04/14/2006, 00.00
INDONESIA
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Former Indonesian President against execution of three Catholics

by Benteng Reges
Well-known human rights campaigner Abdurrahman Wahid says the lives of Tibo and fellow prisoners should be spared. They are the only people sentenced to death for involvement in a conflict whose causes even the current head of state does not want to see elucidated. An NGO questions Susilo's moral integrity.

Jakarta (AsiaNews) – Former President Indonesian Abdurrahman Wahid (aka Gus Dur) has again spoken out against the execution of three Catholics as the chorus of voices critical of current President Susilo Bambang Yudhoyono, who has not yet said whether he will heed an appeal for clemency, gets louder.

For Mr Wahid, who is an influential human rights activist, it is necessary to "cancel the execution to find out once and for all what happened during the sectarian violence in Poso (Central Sulawesi)". Three Catholics, Fabianus Tibo, Dominggus da Silva and Marinus Riwu were tried and sentenced to death for involvement in a massacre of Muslims during the conflict in 2000.

Wahid's appeal has been echoed by other political leaders. Former House Speaker Akbar Tandjung, of the Golkar Party, called on the Attorney General Office to suspend the sentence "until Susilo makes his decision known".

Another Golkar member, Theo L Sambuaga, who chairs the House Commission I I (Home Affairs), said that "the death of Tibo and his fellow prisoners will be a great danger to the Indonesian justice system since human rights will be endangered. The public's trust in government will suffer".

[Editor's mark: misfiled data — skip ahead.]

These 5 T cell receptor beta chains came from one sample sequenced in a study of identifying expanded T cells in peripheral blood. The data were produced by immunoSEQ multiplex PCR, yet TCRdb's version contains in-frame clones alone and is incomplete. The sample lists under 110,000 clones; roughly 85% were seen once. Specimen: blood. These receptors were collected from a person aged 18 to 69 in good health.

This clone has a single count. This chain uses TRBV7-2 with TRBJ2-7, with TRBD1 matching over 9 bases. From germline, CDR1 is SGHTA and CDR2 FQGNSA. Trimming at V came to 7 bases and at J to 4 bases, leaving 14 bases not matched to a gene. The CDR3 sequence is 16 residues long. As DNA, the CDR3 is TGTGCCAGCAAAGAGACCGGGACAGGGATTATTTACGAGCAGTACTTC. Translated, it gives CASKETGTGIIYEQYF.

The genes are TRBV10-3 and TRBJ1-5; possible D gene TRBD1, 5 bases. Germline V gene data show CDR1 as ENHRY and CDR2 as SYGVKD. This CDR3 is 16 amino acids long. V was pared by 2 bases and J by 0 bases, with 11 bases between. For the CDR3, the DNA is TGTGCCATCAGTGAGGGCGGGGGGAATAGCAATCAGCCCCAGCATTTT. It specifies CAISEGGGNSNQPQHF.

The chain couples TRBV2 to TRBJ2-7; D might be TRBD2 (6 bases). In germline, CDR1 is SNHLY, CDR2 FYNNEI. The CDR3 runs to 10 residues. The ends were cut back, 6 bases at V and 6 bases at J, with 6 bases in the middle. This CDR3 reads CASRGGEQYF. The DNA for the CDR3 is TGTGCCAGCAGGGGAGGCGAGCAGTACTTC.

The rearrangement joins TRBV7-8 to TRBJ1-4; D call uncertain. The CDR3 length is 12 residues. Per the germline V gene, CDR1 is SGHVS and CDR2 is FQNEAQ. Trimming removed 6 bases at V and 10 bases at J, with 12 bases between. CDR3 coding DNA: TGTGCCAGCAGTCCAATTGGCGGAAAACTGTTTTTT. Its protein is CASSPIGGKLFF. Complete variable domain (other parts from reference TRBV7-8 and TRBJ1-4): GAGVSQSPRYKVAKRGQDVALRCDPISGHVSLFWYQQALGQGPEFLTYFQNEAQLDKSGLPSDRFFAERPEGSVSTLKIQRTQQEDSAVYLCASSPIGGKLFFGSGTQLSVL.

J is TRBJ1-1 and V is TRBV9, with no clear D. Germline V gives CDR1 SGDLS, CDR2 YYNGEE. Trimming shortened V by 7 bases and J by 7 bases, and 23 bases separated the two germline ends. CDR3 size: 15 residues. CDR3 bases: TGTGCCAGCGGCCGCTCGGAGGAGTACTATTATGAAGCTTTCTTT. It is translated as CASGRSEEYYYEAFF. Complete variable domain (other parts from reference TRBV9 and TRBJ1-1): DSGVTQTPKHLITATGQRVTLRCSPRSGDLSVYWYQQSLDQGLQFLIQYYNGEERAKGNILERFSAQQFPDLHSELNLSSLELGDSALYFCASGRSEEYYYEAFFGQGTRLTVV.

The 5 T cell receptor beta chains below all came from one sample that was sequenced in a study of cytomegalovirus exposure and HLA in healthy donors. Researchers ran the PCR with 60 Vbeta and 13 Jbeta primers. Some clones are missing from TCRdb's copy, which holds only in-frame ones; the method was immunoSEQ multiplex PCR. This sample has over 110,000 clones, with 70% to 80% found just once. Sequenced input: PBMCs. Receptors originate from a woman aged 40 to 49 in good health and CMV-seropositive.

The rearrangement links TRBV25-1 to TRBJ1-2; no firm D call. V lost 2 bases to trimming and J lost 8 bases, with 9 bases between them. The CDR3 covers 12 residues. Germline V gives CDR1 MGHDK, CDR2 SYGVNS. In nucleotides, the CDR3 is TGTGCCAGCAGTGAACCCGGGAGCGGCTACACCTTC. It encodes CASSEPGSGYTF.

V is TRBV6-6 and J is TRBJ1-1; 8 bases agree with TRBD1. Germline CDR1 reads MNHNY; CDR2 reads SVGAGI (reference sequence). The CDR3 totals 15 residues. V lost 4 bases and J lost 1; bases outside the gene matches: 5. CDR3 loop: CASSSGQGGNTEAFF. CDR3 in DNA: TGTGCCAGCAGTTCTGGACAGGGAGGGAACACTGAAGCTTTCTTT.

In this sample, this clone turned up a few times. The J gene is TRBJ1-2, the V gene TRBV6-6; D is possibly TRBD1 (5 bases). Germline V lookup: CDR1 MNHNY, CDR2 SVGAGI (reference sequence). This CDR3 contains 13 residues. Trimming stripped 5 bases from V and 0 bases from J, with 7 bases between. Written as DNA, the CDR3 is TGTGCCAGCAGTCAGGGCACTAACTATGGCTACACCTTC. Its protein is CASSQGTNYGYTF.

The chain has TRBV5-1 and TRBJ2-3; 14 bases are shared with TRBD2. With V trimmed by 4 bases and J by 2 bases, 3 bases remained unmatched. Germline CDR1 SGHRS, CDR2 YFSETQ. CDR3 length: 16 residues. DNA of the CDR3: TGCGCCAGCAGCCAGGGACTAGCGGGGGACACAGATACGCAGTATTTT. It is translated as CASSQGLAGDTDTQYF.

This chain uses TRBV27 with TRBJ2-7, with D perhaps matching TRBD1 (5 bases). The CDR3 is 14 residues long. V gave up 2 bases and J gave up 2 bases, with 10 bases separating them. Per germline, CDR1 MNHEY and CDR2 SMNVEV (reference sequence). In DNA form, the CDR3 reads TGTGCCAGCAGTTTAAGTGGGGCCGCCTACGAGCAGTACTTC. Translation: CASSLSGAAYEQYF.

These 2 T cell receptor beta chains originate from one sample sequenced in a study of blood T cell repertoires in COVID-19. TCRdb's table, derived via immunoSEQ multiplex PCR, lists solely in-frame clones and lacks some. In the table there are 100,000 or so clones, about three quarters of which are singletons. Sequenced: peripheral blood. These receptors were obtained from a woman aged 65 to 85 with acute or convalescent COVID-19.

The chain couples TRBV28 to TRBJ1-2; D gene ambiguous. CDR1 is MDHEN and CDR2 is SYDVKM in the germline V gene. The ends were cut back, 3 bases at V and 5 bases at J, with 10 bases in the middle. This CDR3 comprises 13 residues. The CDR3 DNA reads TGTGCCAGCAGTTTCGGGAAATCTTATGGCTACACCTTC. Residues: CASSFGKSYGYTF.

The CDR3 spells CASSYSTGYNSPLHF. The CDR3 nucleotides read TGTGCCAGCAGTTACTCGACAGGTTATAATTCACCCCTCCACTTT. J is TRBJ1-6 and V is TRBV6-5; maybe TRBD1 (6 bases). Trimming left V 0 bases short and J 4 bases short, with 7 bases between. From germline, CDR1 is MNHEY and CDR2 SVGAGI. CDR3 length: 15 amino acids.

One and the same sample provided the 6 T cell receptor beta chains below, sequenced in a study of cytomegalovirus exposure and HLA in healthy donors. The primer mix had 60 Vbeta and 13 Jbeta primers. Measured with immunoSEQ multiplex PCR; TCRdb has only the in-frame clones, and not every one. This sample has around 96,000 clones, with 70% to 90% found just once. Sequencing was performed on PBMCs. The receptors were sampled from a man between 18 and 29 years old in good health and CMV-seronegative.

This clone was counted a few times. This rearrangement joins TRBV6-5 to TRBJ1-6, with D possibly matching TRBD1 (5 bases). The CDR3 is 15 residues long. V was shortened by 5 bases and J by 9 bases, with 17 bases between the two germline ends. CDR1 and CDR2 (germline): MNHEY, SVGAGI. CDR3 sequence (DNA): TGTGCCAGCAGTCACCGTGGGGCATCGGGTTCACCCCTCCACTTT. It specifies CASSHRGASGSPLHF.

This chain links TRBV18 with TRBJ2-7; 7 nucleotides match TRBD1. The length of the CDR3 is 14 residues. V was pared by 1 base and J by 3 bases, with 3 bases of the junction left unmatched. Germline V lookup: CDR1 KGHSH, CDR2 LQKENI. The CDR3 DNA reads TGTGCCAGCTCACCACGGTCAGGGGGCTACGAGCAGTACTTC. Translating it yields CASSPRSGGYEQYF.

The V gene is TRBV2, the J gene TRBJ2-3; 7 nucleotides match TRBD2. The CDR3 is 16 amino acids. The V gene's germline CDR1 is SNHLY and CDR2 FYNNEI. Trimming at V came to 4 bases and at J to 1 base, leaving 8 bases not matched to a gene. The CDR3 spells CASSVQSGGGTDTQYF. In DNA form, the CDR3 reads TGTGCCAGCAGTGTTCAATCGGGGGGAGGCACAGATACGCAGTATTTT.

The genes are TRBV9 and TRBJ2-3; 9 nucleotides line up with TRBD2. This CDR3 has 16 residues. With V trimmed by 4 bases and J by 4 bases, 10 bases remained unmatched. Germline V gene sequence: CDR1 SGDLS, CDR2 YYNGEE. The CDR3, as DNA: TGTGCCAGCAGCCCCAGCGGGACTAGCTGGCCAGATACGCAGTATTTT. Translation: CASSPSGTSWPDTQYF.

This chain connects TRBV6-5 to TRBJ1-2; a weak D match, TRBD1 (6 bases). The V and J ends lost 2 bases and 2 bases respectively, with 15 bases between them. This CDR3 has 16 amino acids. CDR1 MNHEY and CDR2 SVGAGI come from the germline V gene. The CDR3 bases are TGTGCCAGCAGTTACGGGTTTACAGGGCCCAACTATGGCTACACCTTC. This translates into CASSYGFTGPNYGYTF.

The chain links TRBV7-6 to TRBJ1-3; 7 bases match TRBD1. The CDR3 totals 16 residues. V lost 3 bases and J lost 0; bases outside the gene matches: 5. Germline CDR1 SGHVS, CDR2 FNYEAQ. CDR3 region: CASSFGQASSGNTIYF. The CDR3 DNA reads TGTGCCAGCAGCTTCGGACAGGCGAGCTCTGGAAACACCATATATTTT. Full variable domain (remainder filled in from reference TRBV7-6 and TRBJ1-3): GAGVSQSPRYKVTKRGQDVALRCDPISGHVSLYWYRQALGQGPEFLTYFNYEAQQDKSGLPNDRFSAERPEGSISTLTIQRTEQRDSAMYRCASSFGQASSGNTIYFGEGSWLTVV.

The case involving the three Catholics continues to be front page news and elicit editorial articles in the national press.

The Indonesian Legal Aid Institute and Foundation (YLBHI) has raised doubts about the moral integrity of the current president who has so far "shown no political will to pardon the three Catholics."

"The President's big silence means that he is not against the death penalty [. . . but] every man has a right to life and no institution has the right to take it away," YLBHI officials said at a press conference.

One of YLBHI's leader, Robertus Robet, singled out the country's double standard when it comes to the death penalty issue. "An amendment to our constitution calls for the state to campaign for the right to life, but our criminal code recognises the death penalty. Susilo should base his decision on the highest legal reference in the country: the constitution."

Meanwhile, Central Sulawesi police announced yesterday that it was searching for the 16 people Tibo indicated as responsible for the Poso violence to arrest and interrogate them. So far one of them, Yahya Patiro, has issued a statement saying that is prepared to meet the police.

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